T’is the season of witches, monsters, ghosts and pumpkins and I did enjoy the years when myself and my children put significant effort into getting dressed up for Halloween. I used to look forward to donning my witch’s outfit and scaring the youngsters when they knocked on our door in the hope of a handful of treats.
The thought of witches these days does not scare many people, but in times gone by, they were much feared and the belief in their magical powers to conjure up spells to do someone ill was very real indeed.
In his column from 24th October 1981, Dad talks about one particular and intriguing act of witchcraft that occasionally resurfaces today, usually when builders are carrying out renovations on old houses. If they have occasion to dig up an ancient threshold, or remove bricks or masonry surrounding an old fireplace, then they might just uncover a witch bottle.
Witch bottles would have been hidden by 17th century homeowners to protect the household from the nefarious activities of any passing sorceress. The bottles themselves were not particularly special, being ordinary everyday vessels, but they filled them with items that they believed would do harm to any witch who dared to come close.
Contents varied, but they could include metal pins, thorns, nail clippings, hair, urine, torn fabric and occasionally blood. Each item had its own special property. The pins would be made of iron, which was supposed be able to ward off evil, and the nail clippings and hair represented the most enduring parts of the human body which the witch would have difficulty in destroying. The intended effect of the urine was to afflict the wrongdoer with a condition which would prevent her from being able to pass water, and thus would ultimately bring about her death.
In 2019, an example of such a talisman was discovered in a former pub in Watford near London. The old Star and Garter Inn was being converted into residential flats when they came across the bottle hidden in a chimney stack. People used to believe that witches would try to enter houses in unexpected ways, such as by coming down the chimney, and so bottles would be hidden near the fireplace.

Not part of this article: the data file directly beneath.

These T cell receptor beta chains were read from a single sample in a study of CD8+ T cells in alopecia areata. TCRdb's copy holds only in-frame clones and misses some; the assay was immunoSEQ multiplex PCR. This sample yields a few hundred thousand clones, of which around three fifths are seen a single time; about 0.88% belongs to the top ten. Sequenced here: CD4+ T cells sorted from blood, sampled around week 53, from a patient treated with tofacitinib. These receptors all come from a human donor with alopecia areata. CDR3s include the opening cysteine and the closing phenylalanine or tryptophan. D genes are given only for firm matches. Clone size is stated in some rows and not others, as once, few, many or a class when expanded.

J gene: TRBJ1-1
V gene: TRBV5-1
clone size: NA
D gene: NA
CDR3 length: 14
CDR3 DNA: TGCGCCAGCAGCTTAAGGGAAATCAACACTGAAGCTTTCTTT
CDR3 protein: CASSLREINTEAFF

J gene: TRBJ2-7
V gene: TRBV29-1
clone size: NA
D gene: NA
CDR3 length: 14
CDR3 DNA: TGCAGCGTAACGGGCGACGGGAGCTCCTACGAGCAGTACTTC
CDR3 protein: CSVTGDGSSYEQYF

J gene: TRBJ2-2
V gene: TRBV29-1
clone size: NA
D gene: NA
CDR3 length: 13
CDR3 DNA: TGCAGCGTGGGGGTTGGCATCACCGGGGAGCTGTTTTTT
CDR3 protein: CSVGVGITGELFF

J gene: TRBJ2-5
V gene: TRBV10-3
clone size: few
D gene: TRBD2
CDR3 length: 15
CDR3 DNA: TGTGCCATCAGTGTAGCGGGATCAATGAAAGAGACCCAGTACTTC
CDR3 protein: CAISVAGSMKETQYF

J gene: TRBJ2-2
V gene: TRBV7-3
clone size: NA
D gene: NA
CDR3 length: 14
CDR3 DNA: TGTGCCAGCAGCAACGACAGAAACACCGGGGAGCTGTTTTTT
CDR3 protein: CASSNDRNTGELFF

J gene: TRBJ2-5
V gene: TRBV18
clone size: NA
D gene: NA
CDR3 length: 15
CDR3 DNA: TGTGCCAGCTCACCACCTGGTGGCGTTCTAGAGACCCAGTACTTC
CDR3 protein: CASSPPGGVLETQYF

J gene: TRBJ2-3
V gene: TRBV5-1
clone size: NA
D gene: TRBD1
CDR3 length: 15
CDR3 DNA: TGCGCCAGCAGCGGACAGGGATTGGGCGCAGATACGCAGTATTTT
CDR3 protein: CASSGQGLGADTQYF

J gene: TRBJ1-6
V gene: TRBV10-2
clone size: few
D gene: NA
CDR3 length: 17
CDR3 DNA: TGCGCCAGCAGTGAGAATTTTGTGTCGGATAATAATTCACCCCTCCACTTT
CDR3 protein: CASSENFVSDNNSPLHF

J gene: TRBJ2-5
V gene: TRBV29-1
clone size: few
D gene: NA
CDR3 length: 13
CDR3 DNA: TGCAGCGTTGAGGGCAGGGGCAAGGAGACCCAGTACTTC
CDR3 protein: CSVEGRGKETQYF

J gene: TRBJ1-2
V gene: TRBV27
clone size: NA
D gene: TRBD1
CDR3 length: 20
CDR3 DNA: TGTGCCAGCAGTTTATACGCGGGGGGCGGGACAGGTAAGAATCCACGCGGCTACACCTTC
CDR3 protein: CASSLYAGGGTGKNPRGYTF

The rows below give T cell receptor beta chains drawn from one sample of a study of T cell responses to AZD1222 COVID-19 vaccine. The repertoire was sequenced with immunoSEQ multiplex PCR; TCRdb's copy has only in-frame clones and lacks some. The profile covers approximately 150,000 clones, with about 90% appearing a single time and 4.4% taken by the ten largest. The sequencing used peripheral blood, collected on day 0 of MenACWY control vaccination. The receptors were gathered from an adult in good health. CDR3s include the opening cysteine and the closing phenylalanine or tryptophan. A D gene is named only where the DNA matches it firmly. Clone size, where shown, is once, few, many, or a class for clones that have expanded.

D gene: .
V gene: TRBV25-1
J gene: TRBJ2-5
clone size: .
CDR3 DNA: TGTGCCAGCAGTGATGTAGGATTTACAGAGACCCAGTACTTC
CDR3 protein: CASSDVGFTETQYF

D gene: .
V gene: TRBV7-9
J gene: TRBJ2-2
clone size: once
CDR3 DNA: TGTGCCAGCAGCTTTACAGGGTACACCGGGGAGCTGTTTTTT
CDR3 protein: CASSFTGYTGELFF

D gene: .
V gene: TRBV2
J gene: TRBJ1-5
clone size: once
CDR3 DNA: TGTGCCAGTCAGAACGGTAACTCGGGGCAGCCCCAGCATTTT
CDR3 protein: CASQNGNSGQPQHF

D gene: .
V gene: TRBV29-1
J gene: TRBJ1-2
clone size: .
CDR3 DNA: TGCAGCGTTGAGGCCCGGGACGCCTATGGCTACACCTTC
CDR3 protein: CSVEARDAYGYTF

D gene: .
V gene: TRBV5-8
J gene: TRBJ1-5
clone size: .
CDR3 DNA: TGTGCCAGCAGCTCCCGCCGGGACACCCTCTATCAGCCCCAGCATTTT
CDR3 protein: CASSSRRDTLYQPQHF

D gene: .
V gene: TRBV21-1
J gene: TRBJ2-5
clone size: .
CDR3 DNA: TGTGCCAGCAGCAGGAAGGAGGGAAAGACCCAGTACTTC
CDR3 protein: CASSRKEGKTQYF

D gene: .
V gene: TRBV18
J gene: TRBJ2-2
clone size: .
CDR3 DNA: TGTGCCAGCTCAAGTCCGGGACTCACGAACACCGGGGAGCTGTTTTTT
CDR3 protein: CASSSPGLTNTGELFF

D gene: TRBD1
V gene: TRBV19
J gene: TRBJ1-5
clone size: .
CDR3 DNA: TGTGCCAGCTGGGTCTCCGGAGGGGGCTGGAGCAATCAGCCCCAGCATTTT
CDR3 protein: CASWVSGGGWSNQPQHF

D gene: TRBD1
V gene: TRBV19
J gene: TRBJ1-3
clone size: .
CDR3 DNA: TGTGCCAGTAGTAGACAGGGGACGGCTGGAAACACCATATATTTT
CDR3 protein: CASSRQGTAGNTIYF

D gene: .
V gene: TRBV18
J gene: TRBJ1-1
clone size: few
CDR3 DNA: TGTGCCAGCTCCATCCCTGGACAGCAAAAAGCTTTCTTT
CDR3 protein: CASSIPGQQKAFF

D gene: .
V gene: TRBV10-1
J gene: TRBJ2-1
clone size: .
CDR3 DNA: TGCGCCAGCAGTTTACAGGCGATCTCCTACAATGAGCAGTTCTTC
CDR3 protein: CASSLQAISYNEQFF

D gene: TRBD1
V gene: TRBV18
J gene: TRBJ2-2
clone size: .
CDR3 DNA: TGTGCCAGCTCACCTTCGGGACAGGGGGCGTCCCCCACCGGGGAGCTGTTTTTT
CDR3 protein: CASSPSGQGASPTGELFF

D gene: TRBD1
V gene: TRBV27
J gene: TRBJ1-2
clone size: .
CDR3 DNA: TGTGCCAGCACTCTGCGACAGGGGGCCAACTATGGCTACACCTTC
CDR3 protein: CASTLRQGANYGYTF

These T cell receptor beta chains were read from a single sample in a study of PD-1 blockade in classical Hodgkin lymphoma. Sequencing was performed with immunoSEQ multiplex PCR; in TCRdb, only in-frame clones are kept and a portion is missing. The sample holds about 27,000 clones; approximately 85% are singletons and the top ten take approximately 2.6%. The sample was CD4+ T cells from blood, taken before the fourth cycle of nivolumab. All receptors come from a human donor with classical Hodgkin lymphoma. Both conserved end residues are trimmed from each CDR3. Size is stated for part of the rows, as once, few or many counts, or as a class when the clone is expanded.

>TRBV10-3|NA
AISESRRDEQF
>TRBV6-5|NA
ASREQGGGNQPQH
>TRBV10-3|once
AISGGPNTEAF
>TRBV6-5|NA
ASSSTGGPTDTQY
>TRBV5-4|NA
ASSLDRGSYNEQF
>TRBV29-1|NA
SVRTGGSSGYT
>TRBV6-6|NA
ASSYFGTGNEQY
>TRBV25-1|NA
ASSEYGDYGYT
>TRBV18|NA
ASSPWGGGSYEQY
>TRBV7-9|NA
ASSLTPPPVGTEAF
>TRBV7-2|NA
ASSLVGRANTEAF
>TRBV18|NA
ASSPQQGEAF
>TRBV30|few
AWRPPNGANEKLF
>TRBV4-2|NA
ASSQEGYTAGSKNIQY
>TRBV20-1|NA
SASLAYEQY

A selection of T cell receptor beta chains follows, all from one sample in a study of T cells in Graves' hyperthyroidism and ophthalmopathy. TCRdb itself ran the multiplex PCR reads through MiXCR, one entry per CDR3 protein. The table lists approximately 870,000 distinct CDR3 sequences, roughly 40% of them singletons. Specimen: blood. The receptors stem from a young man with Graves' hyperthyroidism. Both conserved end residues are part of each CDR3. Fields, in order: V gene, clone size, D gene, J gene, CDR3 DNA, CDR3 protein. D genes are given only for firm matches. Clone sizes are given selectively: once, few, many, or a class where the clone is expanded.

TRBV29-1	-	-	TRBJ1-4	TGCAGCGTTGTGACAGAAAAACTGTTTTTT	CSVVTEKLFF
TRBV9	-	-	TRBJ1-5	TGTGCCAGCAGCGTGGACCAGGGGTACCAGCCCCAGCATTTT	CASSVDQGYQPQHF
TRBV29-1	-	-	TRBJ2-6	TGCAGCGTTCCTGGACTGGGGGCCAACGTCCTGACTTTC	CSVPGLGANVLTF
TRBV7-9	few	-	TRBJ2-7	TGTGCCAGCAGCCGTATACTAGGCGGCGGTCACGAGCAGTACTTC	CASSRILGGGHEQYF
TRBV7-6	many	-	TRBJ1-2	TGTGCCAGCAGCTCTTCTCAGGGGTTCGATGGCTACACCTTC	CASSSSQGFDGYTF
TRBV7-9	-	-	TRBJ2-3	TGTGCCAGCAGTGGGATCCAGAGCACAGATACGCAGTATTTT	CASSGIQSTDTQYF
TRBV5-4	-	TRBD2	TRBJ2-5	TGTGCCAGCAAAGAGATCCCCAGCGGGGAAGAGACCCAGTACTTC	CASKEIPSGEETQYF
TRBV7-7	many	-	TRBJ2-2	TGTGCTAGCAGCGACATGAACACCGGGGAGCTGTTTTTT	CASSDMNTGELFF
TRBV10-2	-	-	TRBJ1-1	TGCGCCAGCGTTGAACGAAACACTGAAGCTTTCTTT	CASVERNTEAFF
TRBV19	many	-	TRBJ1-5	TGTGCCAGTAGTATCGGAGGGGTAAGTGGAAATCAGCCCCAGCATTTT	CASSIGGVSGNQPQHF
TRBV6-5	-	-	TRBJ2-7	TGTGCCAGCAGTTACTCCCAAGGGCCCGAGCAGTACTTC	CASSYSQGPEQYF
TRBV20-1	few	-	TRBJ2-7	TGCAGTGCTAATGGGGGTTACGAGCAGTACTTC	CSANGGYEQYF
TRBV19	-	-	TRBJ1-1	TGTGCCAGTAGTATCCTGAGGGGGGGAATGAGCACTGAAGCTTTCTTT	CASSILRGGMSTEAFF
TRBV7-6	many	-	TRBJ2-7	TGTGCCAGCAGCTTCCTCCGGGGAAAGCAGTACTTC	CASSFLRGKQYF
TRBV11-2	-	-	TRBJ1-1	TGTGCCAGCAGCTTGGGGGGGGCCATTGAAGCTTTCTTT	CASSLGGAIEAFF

This bottle contained fish hooks, human teeth and shards of glass in a mysterious liquid, possibly urine. The place where it was found is intriguing as it is well known as the birthplace of Angeline Tubbs, nicknamed the Witch of Saratoga. She was born in 1761, but moved the the US in her teens and earned a living telling fortunes in and around Saratoga Springs, New York.
The torpedo-shaped bottled found in her former home, however, dates from about 1830, which is after Angeline had emigrated, so it had nothing to do with her. However it does prove that superstitions involving witches persisted until long after they peaked in the 17th century.
In 1983, during excavations at the site of the Judge’s Lodging building on Lendal in York (on ground which was the disused graveyard of St Wilfrid’s Church) York Archaeological Trust discovered a 16th century stoneware bottle with its cork still in place. It was a rare find, not only because it was barely damaged, but also because the stopper meant its contents were still there too. The bottle had a long neck and a bell-shaped base and was found to contain copper alloy pins along with a piece of textile, while further examination revealed traces of urine. Witch bottles were placed in graveyards because it was believed that concealing a bottle on hallowed ground would break a curse that had been placed upon you.
More than 200 bottles have been found across the UK, and as well as graveyards, and at entry and exit points of dwellings, they have also been found in river beds and banks, as it was believed that witches could not cross water. There are likely to be many more hidden up and down the country that will never ever see the light of day.
I hope you are doing something suitable spooky this Halloween. It’s going to be a first for me as I am attending the Yorktoberfest beer festival. I might not be dressed like a witch this year, but I will certainly come across a bottle or two!
Read more at countrymansdaughter.com. Follow me on Twitter @countrymansdaug
This column appeared in the Darlington & Stockton Times on 29th and the Gazette & Herald on 27th October 2021